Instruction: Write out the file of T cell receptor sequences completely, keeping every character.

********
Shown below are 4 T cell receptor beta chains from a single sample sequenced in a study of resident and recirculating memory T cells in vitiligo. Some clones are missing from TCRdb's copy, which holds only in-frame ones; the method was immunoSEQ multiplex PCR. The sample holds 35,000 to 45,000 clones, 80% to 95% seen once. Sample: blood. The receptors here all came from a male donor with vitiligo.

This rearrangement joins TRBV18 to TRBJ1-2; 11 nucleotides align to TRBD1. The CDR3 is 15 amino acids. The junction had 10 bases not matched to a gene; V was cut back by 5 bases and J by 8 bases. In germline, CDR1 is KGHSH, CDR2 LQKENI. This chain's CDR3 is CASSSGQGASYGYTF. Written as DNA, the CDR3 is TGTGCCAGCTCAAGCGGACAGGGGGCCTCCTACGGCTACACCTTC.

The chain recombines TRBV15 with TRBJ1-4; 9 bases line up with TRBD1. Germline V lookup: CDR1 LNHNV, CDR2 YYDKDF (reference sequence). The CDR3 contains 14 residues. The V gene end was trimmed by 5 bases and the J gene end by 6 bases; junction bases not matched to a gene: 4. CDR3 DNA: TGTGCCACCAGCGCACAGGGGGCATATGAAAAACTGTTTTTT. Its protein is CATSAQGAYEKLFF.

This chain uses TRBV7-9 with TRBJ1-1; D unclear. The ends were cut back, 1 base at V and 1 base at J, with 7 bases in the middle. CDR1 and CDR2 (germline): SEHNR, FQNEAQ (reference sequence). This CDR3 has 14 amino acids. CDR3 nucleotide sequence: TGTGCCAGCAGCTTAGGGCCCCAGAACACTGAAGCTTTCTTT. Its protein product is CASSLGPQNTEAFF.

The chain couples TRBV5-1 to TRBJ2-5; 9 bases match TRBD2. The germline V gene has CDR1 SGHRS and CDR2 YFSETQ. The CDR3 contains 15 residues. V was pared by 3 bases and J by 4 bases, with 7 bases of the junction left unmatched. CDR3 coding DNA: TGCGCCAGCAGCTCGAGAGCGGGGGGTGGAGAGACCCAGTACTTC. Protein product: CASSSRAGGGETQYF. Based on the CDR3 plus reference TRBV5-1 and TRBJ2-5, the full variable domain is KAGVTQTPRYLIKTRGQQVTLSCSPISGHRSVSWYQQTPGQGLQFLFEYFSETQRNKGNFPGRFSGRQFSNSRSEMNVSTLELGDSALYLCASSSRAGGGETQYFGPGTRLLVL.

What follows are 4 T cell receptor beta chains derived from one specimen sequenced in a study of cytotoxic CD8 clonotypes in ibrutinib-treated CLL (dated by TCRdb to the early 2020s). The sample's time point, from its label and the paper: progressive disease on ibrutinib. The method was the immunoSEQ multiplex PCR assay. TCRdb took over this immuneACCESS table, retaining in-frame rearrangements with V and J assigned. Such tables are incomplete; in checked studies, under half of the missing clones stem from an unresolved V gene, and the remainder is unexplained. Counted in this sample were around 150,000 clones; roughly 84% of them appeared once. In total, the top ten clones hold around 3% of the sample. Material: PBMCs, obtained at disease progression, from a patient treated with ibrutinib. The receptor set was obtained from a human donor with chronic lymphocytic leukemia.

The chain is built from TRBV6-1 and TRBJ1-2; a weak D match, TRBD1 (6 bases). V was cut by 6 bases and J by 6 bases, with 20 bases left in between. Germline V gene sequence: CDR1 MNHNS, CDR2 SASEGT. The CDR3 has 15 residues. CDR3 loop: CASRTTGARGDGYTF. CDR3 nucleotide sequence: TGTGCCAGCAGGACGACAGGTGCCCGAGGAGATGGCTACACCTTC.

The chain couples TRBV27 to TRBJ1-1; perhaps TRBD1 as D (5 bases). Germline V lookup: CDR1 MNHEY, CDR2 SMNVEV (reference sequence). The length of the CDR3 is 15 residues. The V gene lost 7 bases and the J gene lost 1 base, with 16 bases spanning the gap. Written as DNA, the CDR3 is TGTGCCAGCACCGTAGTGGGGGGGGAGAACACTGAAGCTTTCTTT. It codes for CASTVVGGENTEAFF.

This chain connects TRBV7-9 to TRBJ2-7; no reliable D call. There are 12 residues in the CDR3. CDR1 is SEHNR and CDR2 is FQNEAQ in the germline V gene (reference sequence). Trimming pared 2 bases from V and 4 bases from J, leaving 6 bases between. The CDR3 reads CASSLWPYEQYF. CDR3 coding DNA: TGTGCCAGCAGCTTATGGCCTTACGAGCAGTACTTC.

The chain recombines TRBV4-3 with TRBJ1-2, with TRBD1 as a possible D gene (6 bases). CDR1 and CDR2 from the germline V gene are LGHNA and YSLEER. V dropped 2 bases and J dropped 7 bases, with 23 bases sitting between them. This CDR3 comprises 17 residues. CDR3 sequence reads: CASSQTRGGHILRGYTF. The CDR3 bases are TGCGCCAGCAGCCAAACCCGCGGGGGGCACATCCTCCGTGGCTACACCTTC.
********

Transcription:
Shown below are 4 T cell receptor beta chains from a single sample sequenced in a study of resident and recirculating memory T cells in vitiligo. Some clones are missing from TCRdb's copy, which holds only in-frame ones; the method was immunoSEQ multiplex PCR. The sample holds 35,000 to 45,000 clones, 80% to 95% seen once. Sample: blood. The receptors here all came from a male donor with vitiligo.

This rearrangement joins TRBV18 to TRBJ1-2; 11 nucleotides align to TRBD1. The CDR3 is 15 amino acids. The junction had 10 bases not matched to a gene; V was cut back by 5 bases and J by 8 bases. In germline, CDR1 is KGHSH, CDR2 LQKENI. This chain's CDR3 is CASSSGQGASYGYTF. Written as DNA, the CDR3 is TGTGCCAGCTCAAGCGGACAGGGGGCCTCCTACGGCTACACCTTC.

The chain recombines TRBV15 with TRBJ1-4; 9 bases line up with TRBD1. Germline V lookup: CDR1 LNHNV, CDR2 YYDKDF (reference sequence). The CDR3 contains 14 residues. The V gene end was trimmed by 5 bases and the J gene end by 6 bases; junction bases not matched to a gene: 4. CDR3 DNA: TGTGCCACCAGCGCACAGGGGGCATATGAAAAACTGTTTTTT. Its protein is CATSAQGAYEKLFF.

This chain uses TRBV7-9 with TRBJ1-1; D unclear. The ends were cut back, 1 base at V and 1 base at J, with 7 bases in the middle. CDR1 and CDR2 (germline): SEHNR, FQNEAQ (reference sequence). This CDR3 has 14 amino acids. CDR3 nucleotide sequence: TGTGCCAGCAGCTTAGGGCCCCAGAACACTGAAGCTTTCTTT. Its protein product is CASSLGPQNTEAFF.

The chain couples TRBV5-1 to TRBJ2-5; 9 bases match TRBD2. The germline V gene has CDR1 SGHRS and CDR2 YFSETQ. The CDR3 contains 15 residues. V was pared by 3 bases and J by 4 bases, with 7 bases of the junction left unmatched. CDR3 coding DNA: TGCGCCAGCAGCTCGAGAGCGGGGGGTGGAGAGACCCAGTACTTC. Protein product: CASSSRAGGGETQYF. Based on the CDR3 plus reference TRBV5-1 and TRBJ2-5, the full variable domain is KAGVTQTPRYLIKTRGQQVTLSCSPISGHRSVSWYQQTPGQGLQFLFEYFSETQRNKGNFPGRFSGRQFSNSRSEMNVSTLELGDSALYLCASSSRAGGGETQYFGPGTRLLVL.

What follows are 4 T cell receptor beta chains derived from one specimen sequenced in a study of cytotoxic CD8 clonotypes in ibrutinib-treated CLL (dated by TCRdb to the early 2020s). The sample's time point, from its label and the paper: progressive disease on ibrutinib. The method was the immunoSEQ multiplex PCR assay. TCRdb took over this immuneACCESS table, retaining in-frame rearrangements with V and J assigned. Such tables are incomplete; in checked studies, under half of the missing clones stem from an unresolved V gene, and the remainder is unexplained. Counted in this sample were around 150,000 clones; roughly 84% of them appeared once. In total, the top ten clones hold around 3% of the sample. Material: PBMCs, obtained at disease progression, from a patient treated with ibrutinib. The receptor set was obtained from a human donor with chronic lymphocytic leukemia.

The chain is built from TRBV6-1 and TRBJ1-2; a weak D match, TRBD1 (6 bases). V was cut by 6 bases and J by 6 bases, with 20 bases left in between. Germline V gene sequence: CDR1 MNHNS, CDR2 SASEGT. The CDR3 has 15 residues. CDR3 loop: CASRTTGARGDGYTF. CDR3 nucleotide sequence: TGTGCCAGCAGGACGACAGGTGCCCGAGGAGATGGCTACACCTTC.

The chain couples TRBV27 to TRBJ1-1; perhaps TRBD1 as D (5 bases). Germline V lookup: CDR1 MNHEY, CDR2 SMNVEV (reference sequence). The length of the CDR3 is 15 residues. The V gene lost 7 bases and the J gene lost 1 base, with 16 bases spanning the gap. Written as DNA, the CDR3 is TGTGCCAGCACCGTAGTGGGGGGGGAGAACACTGAAGCTTTCTTT. It codes for CASTVVGGENTEAFF.

This chain connects TRBV7-9 to TRBJ2-7; no reliable D call. There are 12 residues in the CDR3. CDR1 is SEHNR and CDR2 is FQNEAQ in the germline V gene (reference sequence). Trimming pared 2 bases from V and 4 bases from J, leaving 6 bases between. The CDR3 reads CASSLWPYEQYF. CDR3 coding DNA: TGTGCCAGCAGCTTATGGCCTTACGAGCAGTACTTC.

The chain recombines TRBV4-3 with TRBJ1-2, with TRBD1 as a possible D gene (6 bases). CDR1 and CDR2 from the germline V gene are LGHNA and YSLEER. V dropped 2 bases and J dropped 7 bases, with 23 bases sitting between them. This CDR3 comprises 17 residues. CDR3 sequence reads: CASSQTRGGHILRGYTF. The CDR3 bases are TGCGCCAGCAGCCAAACCCGCGGGGGGCACATCCTCCGTGGCTACACCTTC.